By John McCarthy
Students walked in and out of the Brower Student Center with name tags, flyers and a better sense of right and wrong at the College’s Anti-Violence Initiative’s annual Day to End Rape Culture expo, which was hosted on April 9 at 10 a.m. in the Brower Student Center Room 100.
The event was held in April, which is also Sexual Assault Awareness Month, in order to help better educate the campus community about rape culture, its consequences and how to prevent further perpetuating the concept.
Rows of tables were lined up throughout the room featuring exhibits that included student-run groups on different aspects of rape culture and the resources offered on campus for those seeking more information or support on the subject of sexual assault. The exhibits’ topics ranged from catcalling and stereotyping to victim-blaming and relationships. One group included a media literacy booth that played songs and even commercials that portrayed normalized themes sexual violence
“Day to End Rape Culture helps educate students about sexual violence and assault in an engaging way,” said Maggie Leppert, a senior sociology major and AVI victim support specialist. “We wanted to make it convenient for those who may not know a lot about rape culture to learn how to spot examples of it in their daily lives.”
The College has resources and support groups for students in need. During the event, different on-campus services had set up their booths set up to explain what kind of services they provide.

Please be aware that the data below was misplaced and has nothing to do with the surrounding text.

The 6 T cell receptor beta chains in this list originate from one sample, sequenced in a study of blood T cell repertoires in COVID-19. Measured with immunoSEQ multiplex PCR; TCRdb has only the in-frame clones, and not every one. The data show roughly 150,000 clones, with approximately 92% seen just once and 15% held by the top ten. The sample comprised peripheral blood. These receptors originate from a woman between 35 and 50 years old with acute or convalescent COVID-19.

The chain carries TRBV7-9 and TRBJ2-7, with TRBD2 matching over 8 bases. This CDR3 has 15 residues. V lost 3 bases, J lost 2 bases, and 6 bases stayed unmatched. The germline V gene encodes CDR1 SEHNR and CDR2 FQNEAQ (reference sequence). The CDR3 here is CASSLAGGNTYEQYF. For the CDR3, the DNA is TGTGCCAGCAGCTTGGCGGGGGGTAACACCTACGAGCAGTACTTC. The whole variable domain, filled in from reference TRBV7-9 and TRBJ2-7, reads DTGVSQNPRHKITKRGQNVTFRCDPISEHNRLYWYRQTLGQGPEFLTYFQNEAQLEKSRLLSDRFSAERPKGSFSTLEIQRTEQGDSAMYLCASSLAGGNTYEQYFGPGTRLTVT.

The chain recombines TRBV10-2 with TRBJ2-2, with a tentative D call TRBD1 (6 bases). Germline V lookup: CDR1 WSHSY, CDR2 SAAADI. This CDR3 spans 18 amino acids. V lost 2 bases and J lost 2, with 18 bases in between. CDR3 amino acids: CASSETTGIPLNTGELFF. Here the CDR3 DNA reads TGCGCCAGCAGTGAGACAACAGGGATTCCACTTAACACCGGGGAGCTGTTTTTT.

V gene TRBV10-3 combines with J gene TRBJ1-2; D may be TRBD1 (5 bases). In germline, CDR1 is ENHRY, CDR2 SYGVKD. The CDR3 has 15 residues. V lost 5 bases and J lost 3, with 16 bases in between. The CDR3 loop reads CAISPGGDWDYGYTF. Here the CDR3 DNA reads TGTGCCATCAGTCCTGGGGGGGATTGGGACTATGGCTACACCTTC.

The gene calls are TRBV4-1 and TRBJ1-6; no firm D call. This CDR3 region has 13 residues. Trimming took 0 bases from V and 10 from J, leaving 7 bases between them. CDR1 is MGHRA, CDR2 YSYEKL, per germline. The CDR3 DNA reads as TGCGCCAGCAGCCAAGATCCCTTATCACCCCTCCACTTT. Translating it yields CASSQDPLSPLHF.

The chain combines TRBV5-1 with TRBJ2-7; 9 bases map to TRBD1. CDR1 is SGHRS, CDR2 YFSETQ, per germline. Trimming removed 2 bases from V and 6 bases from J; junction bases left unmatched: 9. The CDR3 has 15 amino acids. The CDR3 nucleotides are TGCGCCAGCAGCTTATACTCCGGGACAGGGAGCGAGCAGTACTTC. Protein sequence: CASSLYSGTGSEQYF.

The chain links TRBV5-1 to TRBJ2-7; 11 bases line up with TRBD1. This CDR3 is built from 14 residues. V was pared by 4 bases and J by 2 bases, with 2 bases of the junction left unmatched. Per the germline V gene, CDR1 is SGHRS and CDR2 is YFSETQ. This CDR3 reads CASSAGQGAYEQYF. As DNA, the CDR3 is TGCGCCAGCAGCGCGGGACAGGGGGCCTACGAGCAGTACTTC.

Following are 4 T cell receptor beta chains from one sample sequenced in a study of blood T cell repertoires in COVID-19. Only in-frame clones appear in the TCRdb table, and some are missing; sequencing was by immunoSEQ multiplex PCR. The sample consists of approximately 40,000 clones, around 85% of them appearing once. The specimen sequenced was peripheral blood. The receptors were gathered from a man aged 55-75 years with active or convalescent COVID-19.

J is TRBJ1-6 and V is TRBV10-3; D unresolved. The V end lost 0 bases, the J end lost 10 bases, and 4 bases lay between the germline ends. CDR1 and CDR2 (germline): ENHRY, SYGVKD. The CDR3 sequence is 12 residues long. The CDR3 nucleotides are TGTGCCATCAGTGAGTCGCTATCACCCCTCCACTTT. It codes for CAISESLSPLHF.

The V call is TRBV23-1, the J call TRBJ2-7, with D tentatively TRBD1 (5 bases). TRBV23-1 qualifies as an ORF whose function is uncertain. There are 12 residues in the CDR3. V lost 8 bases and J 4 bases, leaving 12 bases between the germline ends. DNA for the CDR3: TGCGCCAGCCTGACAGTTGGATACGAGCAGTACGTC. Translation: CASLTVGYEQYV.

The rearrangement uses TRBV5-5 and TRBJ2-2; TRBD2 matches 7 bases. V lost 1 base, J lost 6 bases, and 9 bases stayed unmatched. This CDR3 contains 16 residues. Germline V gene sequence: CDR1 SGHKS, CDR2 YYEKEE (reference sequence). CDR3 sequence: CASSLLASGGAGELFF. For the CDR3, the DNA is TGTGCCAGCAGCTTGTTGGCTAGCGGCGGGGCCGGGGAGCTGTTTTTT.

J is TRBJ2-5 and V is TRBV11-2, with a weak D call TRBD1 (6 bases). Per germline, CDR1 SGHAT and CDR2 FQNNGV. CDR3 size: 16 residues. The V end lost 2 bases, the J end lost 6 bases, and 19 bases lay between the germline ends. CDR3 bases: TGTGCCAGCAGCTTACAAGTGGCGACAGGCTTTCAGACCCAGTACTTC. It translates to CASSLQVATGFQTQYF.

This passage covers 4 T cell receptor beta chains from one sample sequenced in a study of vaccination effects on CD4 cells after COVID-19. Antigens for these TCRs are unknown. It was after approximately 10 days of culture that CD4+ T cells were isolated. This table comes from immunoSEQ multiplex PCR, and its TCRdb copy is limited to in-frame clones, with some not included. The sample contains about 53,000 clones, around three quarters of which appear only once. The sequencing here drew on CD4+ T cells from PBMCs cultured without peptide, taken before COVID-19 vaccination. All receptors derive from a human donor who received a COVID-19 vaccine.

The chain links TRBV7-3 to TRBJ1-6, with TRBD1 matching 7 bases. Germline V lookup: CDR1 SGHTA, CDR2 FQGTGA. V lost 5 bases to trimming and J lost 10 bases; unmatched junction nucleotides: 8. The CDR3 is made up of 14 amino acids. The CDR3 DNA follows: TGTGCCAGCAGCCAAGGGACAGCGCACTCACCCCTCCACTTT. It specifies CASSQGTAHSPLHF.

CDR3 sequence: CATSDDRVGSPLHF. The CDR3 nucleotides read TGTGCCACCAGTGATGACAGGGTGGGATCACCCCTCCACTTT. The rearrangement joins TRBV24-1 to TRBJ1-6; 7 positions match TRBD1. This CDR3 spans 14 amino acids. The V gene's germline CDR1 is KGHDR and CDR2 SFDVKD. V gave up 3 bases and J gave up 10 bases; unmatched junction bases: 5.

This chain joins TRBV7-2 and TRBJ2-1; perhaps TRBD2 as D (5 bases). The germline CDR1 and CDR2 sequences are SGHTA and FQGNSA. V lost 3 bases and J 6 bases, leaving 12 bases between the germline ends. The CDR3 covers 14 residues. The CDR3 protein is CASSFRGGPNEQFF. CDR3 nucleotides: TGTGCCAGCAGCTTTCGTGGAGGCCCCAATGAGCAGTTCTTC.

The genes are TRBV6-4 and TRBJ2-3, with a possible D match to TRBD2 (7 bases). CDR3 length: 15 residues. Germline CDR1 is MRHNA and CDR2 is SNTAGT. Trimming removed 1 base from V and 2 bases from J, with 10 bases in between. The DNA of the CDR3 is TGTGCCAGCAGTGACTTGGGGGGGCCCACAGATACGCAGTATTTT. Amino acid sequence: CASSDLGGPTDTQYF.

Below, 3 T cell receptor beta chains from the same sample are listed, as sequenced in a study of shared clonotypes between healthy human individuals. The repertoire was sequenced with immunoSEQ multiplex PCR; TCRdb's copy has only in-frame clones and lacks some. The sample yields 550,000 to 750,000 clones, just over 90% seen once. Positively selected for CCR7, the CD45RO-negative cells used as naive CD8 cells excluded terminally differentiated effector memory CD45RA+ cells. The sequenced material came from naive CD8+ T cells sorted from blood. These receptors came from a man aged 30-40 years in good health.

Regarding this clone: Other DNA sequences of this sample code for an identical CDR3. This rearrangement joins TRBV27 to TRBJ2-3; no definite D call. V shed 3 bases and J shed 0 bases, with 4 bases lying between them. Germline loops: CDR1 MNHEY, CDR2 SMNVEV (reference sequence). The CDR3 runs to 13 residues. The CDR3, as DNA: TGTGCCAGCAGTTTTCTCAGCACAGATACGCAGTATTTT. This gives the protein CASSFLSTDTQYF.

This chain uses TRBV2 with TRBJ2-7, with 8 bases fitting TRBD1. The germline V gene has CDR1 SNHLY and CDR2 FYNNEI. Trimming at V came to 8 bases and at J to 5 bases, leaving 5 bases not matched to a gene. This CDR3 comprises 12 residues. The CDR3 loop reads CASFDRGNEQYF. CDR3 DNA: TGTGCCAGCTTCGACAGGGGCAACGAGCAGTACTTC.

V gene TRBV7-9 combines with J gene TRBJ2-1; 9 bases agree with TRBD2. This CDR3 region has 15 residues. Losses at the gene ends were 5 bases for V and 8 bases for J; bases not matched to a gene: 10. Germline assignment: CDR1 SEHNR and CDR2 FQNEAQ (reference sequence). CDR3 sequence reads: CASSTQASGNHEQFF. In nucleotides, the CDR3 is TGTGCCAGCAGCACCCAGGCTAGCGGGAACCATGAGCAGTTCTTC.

Toward the center of the room were tables for Student Health Services, Campus Police, Counseling and Psychological Services and other representatives of campus resources who were there to remind students that help is available for those struggling with sexual assault.
“It’s important to know what to say to those who are victims of sexual assault,” said CAPS staff therapist Robin Loonan.
Loonan facilitates a support workshop known as Survivors of Sexual Assault Feeling Empowered (SAFE) Group. The support group meets weekly and serves as a confidential and provides a safe place for people to talk about unwanted sexual experiences.
“This group gives those who are struggling with sexual assault a chance to feel supported and connect with those who also feel alone,” Loonan said.
At the booth, there was a list of quotes on what to say to those who are victims of sexual assault that were provided by members of the SAFE group. Written anonymously, the quotes aimed to educate others on proper ways to comfort those who are struggling from trauma of sexual violence.
Movements against sexual violence have recently become more prevalent due to high-profile cases and media coverage, specifically with the hearing of Justice Brett Kavanaugh late last year and the growing #MeToo movement.
Those who were victims would comment or hashtag the phrase “#MeToo” on Twitter as a means to break the silence on sexual assault.
AVI’s peer educator and junior psychology major Rachel Craig and senior marketing major Surbhi Chawla hosted a booth to discuss the history and importance of the movement.
“The expo setup is a good chance not just to learn more about sexual assault,” Craig said. “It also gives students a chance to show what they know and educate others.”
The booths worked to change the perception of rape culture and encourage dialogue on sexual assault, relationships, societal standards and overall safety.
“A lot of people are not fully aware what rape culture is,” said Emily Beggiato, a senior psychology major and Greeks for Change intern. “These booths shed light on how prevalent it is, and that’s really important.”